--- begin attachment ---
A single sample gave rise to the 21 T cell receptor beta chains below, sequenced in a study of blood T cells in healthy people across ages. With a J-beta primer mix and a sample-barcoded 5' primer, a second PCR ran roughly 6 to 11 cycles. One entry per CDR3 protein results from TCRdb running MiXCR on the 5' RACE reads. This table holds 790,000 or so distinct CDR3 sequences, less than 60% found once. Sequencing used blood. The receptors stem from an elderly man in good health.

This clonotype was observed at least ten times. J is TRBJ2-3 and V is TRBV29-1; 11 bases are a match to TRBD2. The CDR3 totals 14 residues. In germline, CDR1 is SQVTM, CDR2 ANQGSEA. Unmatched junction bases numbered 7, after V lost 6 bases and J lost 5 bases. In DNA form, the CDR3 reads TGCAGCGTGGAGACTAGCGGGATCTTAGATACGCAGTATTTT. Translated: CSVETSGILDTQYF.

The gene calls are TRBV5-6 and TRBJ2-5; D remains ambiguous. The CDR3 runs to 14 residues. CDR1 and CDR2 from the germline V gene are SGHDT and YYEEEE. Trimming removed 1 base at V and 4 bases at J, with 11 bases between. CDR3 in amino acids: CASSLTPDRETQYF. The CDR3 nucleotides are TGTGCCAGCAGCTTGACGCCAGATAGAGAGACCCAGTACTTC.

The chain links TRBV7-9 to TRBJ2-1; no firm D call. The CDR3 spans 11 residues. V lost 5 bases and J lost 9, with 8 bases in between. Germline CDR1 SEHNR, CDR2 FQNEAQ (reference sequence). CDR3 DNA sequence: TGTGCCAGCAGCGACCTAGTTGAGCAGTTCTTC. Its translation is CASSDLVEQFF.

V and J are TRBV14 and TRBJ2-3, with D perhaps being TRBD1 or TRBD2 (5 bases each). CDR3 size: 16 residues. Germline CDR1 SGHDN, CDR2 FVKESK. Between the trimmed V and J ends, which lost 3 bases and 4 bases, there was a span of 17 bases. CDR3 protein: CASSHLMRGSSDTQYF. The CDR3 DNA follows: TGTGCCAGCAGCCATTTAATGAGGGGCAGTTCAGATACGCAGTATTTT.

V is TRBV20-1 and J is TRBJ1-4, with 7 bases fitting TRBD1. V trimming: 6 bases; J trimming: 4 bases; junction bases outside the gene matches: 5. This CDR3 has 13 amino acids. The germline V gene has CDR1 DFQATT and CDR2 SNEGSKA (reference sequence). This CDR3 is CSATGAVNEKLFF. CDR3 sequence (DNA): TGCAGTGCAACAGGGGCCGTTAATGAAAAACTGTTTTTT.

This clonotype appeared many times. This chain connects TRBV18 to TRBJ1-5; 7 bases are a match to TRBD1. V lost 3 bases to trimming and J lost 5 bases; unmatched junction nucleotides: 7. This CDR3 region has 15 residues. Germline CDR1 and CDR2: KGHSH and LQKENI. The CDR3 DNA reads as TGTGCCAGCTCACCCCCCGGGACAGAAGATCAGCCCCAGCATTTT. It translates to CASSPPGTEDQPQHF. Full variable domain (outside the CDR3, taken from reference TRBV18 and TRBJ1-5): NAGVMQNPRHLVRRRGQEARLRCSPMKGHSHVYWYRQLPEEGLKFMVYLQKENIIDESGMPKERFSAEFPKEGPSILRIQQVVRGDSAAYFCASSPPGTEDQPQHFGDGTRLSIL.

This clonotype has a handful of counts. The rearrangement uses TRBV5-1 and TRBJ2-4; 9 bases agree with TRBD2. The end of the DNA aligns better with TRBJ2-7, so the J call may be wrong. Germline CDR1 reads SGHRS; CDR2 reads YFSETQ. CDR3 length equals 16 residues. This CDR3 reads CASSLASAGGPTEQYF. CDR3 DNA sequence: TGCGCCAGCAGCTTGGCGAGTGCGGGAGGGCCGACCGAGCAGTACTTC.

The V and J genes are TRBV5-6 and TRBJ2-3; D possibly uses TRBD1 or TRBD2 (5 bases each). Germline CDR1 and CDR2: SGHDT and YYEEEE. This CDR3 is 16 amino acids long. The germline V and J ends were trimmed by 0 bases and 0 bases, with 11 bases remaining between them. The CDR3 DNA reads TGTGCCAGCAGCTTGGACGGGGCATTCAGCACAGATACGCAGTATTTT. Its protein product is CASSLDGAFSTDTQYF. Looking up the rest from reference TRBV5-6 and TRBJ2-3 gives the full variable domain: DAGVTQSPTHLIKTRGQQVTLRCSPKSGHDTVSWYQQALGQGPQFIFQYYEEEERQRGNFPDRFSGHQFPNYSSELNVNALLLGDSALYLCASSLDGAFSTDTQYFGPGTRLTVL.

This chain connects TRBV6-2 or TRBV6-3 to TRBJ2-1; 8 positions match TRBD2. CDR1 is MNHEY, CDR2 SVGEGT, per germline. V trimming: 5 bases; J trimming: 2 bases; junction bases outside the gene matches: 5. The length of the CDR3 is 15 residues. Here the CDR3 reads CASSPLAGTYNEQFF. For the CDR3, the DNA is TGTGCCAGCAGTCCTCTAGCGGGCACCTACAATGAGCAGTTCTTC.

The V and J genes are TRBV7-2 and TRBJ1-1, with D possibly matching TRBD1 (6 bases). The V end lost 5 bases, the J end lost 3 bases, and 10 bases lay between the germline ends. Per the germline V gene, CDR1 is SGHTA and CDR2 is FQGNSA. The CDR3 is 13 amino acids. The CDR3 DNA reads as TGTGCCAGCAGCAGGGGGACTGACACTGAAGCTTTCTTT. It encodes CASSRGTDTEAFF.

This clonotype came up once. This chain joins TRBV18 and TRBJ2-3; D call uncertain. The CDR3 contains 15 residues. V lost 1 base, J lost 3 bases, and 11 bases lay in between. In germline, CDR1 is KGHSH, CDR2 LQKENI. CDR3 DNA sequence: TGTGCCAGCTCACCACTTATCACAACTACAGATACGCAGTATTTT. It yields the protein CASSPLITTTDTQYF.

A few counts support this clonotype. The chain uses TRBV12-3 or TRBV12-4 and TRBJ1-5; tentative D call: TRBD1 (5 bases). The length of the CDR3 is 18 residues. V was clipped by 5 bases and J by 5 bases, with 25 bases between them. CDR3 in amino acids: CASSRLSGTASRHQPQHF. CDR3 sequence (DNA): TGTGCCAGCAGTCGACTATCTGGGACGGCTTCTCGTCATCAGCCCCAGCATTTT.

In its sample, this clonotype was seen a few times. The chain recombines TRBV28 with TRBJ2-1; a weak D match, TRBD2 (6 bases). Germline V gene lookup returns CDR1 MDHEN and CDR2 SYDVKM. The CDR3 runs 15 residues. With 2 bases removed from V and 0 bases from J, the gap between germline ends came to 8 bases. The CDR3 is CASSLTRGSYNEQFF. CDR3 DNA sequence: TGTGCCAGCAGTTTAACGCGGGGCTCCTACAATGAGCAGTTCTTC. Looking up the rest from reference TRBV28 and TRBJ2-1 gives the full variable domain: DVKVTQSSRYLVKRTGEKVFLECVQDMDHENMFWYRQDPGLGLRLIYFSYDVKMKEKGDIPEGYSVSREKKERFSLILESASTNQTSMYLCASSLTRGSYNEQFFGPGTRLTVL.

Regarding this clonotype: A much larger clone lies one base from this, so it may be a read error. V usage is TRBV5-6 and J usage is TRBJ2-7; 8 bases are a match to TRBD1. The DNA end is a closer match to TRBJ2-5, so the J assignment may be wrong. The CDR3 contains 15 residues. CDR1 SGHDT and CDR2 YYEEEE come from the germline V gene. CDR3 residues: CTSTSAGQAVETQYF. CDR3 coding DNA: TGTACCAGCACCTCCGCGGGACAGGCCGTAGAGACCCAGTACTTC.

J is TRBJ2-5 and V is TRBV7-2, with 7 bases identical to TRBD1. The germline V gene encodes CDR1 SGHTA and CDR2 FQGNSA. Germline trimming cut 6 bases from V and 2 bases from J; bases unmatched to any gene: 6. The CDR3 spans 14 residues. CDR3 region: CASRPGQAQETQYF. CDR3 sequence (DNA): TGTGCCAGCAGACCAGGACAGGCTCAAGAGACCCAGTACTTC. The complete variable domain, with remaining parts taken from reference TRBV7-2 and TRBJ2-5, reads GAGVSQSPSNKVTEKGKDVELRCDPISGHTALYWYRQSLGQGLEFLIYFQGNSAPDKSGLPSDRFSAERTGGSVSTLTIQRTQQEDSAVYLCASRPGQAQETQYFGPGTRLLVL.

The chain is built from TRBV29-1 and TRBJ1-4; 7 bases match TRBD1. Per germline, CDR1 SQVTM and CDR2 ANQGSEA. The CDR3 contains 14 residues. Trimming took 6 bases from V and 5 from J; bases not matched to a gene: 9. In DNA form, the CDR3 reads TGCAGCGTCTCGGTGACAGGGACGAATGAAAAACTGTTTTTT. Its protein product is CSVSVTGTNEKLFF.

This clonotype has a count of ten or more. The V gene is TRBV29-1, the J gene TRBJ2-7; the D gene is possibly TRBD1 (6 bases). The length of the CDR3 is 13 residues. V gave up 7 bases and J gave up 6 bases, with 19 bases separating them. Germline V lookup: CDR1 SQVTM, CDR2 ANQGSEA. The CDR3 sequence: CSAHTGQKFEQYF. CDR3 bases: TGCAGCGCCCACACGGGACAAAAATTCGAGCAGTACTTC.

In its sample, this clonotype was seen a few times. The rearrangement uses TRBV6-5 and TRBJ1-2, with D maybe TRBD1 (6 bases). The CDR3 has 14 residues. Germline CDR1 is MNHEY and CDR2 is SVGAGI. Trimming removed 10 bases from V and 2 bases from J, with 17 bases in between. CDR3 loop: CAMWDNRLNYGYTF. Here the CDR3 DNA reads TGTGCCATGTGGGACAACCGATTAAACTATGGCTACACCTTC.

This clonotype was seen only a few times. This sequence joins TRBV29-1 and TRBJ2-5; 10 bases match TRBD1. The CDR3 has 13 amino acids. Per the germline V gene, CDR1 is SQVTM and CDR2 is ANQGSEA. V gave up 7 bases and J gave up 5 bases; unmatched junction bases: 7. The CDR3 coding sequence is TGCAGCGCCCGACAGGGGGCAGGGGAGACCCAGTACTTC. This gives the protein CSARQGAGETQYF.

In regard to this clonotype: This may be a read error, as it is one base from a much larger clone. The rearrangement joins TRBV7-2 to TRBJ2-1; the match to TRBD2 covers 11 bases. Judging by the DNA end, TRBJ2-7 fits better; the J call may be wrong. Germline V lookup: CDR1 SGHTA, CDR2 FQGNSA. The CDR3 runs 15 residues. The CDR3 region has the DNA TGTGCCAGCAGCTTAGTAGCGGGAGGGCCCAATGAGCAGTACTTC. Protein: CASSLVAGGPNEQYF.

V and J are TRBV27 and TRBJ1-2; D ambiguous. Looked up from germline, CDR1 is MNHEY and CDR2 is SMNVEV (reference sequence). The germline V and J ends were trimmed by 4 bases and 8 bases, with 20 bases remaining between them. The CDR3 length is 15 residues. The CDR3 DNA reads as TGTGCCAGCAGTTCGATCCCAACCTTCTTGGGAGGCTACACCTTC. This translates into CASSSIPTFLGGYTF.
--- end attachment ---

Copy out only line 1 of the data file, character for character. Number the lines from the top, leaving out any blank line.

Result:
A single sample gave rise to the 21 T cell receptor beta chains below, sequenced in a study of blood T cells in healthy people across ages. With a J-beta primer mix and a sample-barcoded 5' primer, a second PCR ran roughly 6 to 11 cycles. One entry per CDR3 protein results from TCRdb running MiXCR on the 5' RACE reads. This table holds 790,000 or so distinct CDR3 sequences, less than 60% found once. Sequencing used blood. The receptors stem from an elderly man in good health.